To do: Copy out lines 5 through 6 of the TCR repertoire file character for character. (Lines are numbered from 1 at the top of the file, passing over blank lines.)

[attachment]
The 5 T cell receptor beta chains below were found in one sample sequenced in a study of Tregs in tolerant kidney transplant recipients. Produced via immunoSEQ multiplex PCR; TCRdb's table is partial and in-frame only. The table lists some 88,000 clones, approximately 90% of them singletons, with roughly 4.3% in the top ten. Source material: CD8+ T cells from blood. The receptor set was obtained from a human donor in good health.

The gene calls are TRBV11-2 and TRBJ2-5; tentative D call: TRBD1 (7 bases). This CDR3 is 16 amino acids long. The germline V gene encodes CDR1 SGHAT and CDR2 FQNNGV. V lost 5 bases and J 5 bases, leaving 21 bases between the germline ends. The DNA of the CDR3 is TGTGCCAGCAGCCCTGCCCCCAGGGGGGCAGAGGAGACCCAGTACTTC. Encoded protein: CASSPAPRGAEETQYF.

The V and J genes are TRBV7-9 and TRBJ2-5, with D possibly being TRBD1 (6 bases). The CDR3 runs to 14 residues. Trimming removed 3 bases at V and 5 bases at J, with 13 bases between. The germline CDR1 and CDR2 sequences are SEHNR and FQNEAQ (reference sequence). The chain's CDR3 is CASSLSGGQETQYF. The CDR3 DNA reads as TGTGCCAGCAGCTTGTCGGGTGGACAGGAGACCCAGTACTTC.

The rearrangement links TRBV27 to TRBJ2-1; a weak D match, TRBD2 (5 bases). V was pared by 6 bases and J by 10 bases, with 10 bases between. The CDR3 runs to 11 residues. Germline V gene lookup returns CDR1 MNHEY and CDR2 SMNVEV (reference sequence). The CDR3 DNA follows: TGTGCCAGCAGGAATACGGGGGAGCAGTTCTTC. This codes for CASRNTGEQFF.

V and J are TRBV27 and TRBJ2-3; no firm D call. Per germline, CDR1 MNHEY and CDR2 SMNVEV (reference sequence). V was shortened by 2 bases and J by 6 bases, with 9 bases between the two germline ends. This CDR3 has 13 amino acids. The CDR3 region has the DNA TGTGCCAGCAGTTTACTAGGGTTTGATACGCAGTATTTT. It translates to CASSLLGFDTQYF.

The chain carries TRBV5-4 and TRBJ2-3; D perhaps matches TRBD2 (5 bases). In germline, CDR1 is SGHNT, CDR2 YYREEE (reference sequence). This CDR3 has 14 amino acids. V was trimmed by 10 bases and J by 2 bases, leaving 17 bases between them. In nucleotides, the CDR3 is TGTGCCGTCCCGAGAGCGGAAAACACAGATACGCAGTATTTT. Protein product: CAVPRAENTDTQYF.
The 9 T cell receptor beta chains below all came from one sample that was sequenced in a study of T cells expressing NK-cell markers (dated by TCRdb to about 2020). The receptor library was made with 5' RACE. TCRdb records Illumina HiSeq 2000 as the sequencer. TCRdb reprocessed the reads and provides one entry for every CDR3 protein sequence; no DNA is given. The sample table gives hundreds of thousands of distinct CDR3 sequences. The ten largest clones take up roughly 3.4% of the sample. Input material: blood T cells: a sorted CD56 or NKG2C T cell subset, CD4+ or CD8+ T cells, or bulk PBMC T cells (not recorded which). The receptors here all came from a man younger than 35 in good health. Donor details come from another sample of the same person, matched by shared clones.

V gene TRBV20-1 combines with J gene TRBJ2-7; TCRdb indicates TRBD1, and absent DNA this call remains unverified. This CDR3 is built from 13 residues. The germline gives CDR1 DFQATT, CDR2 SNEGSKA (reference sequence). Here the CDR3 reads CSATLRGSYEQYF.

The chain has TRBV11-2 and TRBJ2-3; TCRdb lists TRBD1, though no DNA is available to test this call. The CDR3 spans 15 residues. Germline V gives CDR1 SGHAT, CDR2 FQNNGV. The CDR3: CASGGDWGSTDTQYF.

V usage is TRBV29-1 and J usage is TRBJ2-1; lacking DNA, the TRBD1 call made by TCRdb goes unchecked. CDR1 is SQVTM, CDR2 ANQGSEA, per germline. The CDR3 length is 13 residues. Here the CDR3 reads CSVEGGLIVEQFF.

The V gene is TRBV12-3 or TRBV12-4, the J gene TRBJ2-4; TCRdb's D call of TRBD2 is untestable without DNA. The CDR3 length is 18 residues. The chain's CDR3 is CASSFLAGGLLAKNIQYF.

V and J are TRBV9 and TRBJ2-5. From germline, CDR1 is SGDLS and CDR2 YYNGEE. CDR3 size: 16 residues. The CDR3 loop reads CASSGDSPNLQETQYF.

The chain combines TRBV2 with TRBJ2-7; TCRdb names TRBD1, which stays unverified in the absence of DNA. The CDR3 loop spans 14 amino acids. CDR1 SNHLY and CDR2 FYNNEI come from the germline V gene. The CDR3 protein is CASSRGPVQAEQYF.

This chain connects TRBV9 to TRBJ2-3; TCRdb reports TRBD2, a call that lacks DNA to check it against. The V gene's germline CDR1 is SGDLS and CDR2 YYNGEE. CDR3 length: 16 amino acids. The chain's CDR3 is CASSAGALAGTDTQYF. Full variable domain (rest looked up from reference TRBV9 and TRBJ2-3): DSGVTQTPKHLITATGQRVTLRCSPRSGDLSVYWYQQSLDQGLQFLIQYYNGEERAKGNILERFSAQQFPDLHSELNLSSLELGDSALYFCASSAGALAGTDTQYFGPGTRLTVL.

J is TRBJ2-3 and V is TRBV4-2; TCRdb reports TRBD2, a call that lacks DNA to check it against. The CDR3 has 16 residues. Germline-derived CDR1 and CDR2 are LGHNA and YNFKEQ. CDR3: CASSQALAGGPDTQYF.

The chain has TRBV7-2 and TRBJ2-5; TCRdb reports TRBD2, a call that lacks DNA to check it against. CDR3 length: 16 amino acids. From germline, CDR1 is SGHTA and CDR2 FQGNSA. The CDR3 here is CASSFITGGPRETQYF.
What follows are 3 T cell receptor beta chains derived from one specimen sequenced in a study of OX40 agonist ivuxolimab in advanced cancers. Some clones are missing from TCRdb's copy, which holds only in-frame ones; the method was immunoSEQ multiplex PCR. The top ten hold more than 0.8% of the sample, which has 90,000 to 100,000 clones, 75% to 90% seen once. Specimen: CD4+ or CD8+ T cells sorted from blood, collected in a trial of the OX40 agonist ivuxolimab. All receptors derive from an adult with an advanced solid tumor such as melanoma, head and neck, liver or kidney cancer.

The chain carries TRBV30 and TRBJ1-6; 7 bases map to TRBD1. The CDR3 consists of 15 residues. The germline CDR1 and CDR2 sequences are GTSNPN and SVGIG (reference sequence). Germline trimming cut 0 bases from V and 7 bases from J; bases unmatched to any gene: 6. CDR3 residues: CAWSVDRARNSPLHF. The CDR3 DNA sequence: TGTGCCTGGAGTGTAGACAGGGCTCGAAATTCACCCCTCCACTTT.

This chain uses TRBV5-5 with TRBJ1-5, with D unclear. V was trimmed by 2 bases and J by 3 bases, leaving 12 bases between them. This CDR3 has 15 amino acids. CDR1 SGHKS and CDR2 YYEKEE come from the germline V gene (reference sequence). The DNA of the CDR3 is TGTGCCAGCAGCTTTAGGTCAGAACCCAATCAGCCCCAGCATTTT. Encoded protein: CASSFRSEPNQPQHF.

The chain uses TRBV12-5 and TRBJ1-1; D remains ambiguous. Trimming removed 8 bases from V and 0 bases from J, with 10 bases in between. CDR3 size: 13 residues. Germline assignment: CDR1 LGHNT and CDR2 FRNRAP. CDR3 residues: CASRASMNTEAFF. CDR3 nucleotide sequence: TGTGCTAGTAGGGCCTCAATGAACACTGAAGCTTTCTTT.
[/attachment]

V and J are TRBV27 and TRBJ2-3; no firm D call. Per germline, CDR1 MNHEY and CDR2 SMNVEV (reference sequence). V was shortened by 2 bases and J by 6 bases, with 9 bases between the two germline ends. This CDR3 has 13 amino acids. The CDR3 region has the DNA TGTGCCAGCAGTTTACTAGGGTTTGATACGCAGTATTTT. It translates to CASSLLGFDTQYF.

The chain carries TRBV5-4 and TRBJ2-3; D perhaps matches TRBD2 (5 bases). In germline, CDR1 is SGHNT, CDR2 YYREEE (reference sequence). This CDR3 has 14 amino acids. V was trimmed by 10 bases and J by 2 bases, leaving 17 bases between them. In nucleotides, the CDR3 is TGTGCCGTCCCGAGAGCGGAAAACACAGATACGCAGTATTTT. Protein product: CAVPRAENTDTQYF.